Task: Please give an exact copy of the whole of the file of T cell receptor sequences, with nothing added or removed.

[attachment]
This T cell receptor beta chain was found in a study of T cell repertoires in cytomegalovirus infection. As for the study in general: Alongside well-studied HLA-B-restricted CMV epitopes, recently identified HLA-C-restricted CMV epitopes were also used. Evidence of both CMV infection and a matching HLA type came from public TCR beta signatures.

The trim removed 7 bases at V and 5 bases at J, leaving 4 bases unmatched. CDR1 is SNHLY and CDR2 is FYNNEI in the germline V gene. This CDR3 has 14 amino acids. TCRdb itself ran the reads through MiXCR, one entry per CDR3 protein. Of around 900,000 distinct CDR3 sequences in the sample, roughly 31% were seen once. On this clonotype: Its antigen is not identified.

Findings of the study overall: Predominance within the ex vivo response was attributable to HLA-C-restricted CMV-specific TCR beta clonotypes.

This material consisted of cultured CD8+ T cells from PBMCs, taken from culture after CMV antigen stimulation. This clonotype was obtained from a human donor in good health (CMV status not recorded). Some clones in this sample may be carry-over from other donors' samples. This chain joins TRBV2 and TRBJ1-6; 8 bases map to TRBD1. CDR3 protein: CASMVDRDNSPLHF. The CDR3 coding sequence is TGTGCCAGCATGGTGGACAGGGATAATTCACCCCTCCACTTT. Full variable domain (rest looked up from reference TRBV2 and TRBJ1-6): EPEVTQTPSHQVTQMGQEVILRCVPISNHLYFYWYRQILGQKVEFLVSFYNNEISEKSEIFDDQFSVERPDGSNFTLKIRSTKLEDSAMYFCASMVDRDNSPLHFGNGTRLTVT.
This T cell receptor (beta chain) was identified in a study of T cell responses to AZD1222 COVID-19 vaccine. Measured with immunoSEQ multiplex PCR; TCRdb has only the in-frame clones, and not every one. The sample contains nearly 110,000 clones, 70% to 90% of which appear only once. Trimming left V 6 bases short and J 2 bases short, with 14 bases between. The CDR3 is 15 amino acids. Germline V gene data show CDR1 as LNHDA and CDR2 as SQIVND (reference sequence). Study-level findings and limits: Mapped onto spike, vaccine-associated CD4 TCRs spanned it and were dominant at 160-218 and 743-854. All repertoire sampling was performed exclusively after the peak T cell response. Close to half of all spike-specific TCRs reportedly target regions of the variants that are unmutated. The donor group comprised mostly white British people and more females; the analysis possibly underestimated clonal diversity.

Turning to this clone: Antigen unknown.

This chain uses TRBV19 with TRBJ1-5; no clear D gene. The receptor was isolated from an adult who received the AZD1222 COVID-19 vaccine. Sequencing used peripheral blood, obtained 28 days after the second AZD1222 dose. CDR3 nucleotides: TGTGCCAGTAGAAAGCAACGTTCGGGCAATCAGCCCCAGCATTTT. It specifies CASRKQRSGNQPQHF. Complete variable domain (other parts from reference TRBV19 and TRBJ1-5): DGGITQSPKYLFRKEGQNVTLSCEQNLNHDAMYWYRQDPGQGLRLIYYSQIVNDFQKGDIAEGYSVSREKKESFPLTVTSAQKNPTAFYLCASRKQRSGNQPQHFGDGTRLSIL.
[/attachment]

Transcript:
This T cell receptor beta chain was found in a study of T cell repertoires in cytomegalovirus infection. As for the study in general: Alongside well-studied HLA-B-restricted CMV epitopes, recently identified HLA-C-restricted CMV epitopes were also used. Evidence of both CMV infection and a matching HLA type came from public TCR beta signatures.

The trim removed 7 bases at V and 5 bases at J, leaving 4 bases unmatched. CDR1 is SNHLY and CDR2 is FYNNEI in the germline V gene. This CDR3 has 14 amino acids. TCRdb itself ran the reads through MiXCR, one entry per CDR3 protein. Of around 900,000 distinct CDR3 sequences in the sample, roughly 31% were seen once. On this clonotype: Its antigen is not identified.

Findings of the study overall: Predominance within the ex vivo response was attributable to HLA-C-restricted CMV-specific TCR beta clonotypes.

This material consisted of cultured CD8+ T cells from PBMCs, taken from culture after CMV antigen stimulation. This clonotype was obtained from a human donor in good health (CMV status not recorded). Some clones in this sample may be carry-over from other donors' samples. This chain joins TRBV2 and TRBJ1-6; 8 bases map to TRBD1. CDR3 protein: CASMVDRDNSPLHF. The CDR3 coding sequence is TGTGCCAGCATGGTGGACAGGGATAATTCACCCCTCCACTTT. Full variable domain (rest looked up from reference TRBV2 and TRBJ1-6): EPEVTQTPSHQVTQMGQEVILRCVPISNHLYFYWYRQILGQKVEFLVSFYNNEISEKSEIFDDQFSVERPDGSNFTLKIRSTKLEDSAMYFCASMVDRDNSPLHFGNGTRLTVT.
This T cell receptor (beta chain) was identified in a study of T cell responses to AZD1222 COVID-19 vaccine. Measured with immunoSEQ multiplex PCR; TCRdb has only the in-frame clones, and not every one. The sample contains nearly 110,000 clones, 70% to 90% of which appear only once. Trimming left V 6 bases short and J 2 bases short, with 14 bases between. The CDR3 is 15 amino acids. Germline V gene data show CDR1 as LNHDA and CDR2 as SQIVND (reference sequence). Study-level findings and limits: Mapped onto spike, vaccine-associated CD4 TCRs spanned it and were dominant at 160-218 and 743-854. All repertoire sampling was performed exclusively after the peak T cell response. Close to half of all spike-specific TCRs reportedly target regions of the variants that are unmutated. The donor group comprised mostly white British people and more females; the analysis possibly underestimated clonal diversity.

Turning to this clone: Antigen unknown.

This chain uses TRBV19 with TRBJ1-5; no clear D gene. The receptor was isolated from an adult who received the AZD1222 COVID-19 vaccine. Sequencing used peripheral blood, obtained 28 days after the second AZD1222 dose. CDR3 nucleotides: TGTGCCAGTAGAAAGCAACGTTCGGGCAATCAGCCCCAGCATTTT. It specifies CASRKQRSGNQPQHF. Complete variable domain (other parts from reference TRBV19 and TRBJ1-5): DGGITQSPKYLFRKEGQNVTLSCEQNLNHDAMYWYRQDPGQGLRLIYYSQIVNDFQKGDIAEGYSVSREKKESFPLTVTSAQKNPTAFYLCASRKQRSGNQPQHFGDGTRLSIL.